Confessions of a Grindr Addict

Confessions of a Grindr Addict is mis-sold as a comedy. It’s not one, but it does make for an engaging drama. Gavin Roach has written a good story about dating in the gay circuit, though it is very definitely aimed at a gay audience and has little to offer to people who don’t understand Grindr culture or the gay scene. It was engaging and adorable, but not funny. It was also filled with cultural references to Australia that were lost on the British audience.

There was an incredible sense of frustration amongst some members of the crowd as the show is packed with irritating stereotypes: the use of acronyms in spoken speech; a teddy bear wearing a leather biker jacket and short shorts drinking white wine - everything about this side of the show is annoying. It’s disappointing that LGBT theatre hasn’t come further than this. The show jumps from being not revealing enough to too much information in literally a scene - there are some things that should stay in the bedroom.

However, what is most irritating is that if you take away the LGBT element of this show, what you are left with is the overused one-man-talks-about-his-love-life scenario. It needs to be top of its game, interesting and funny to avoid slipping into the anonymous pool of one-man love life shows at Edinburgh. With a bit of tweaking, a rebranding and an awareness of where his audience have come from and what they know, this show will have everything it needs to climb to the top notch of its bedpost.

Since you’re here…

… we have a small favour to ask. We don't want your money to support a hack's bar bill at Abattoir, but if you have a pound or two spare, we really encourage you to support a good cause. If this review has either helped you discover a gem or avoid a turkey, consider doing some good that will really make a difference.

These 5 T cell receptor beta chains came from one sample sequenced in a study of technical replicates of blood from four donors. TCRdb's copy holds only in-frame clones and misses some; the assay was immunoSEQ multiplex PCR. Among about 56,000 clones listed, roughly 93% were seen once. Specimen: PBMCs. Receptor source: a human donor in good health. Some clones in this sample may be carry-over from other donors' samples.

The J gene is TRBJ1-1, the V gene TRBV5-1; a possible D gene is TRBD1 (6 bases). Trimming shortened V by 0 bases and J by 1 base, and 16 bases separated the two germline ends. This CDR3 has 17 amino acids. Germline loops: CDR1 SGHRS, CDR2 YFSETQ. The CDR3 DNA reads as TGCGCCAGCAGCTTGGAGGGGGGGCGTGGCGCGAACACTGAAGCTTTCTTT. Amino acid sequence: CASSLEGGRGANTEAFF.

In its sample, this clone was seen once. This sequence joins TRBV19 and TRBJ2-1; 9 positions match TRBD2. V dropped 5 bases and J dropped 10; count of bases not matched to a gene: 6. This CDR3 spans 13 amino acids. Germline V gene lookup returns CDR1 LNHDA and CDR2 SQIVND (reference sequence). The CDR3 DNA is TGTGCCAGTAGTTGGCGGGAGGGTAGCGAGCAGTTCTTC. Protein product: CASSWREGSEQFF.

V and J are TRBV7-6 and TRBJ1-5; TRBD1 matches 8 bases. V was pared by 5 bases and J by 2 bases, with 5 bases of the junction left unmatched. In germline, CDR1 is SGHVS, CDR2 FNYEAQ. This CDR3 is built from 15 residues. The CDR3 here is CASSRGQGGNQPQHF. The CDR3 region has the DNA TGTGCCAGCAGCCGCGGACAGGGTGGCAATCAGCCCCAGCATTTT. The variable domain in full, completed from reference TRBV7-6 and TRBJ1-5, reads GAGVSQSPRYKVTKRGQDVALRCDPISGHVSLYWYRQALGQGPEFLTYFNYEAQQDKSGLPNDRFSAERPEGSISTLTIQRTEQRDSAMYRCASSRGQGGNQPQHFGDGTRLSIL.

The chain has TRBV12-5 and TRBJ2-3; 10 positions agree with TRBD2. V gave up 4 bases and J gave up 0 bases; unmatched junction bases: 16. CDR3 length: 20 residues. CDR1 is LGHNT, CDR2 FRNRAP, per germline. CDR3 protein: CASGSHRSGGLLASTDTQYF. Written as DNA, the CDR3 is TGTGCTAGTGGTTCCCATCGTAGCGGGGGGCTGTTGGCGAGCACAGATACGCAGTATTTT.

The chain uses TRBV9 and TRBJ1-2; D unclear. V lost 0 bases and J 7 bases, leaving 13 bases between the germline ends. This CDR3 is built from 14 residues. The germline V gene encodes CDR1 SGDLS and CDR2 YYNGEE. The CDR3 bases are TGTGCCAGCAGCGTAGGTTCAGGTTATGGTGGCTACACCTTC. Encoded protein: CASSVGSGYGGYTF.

You can donate to the charity of your choice, but if you're looking for inspiration, there are three charities we really like.

Mama Biashara
Kate Copstick’s charity, Mama Biashara, works with the poorest and most marginalised people in Kenya. They give grants to set up small, sustainable businesses that bring financial independence and security. That five quid you spend on a large glass of House White? They can save someone’s life with that. And the money for a pair of Air Jordans? Will take four women and their fifteen children away from a man who is raping them and into a new life with a moneymaking business for Mum and happiness for the kids.
Donate to Mama Biashara now

Theatre MAD
The Make A Difference Trust fights HIV & AIDS one stage at a time. Their UK and International grant-making strategy is based on five criteria that raise awareness, educate, and provide care and support for the most vulnerable in society. A host of fundraising events, including Bucket Collections, Late Night Cabarets, West End Eurovision, West End Bares and A West End Christmas continue to raise funds for projects both in the UK and Sub-Saharan Africa.
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Acting For Others
Acting for Others provides financial and emotional support to all theatre workers in times of need through the 14 member charities. During the COVID-19 crisis Acting for Others have raised over £1.7m to support theatre workers affected by the pandemic.
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The Blurb

Felix has a date! So why is he freaking out? Join Felix on his comically awkward adventure through Grindr land, as he ponders: 'what does one actually do on a date that doesn't involve sex?'.

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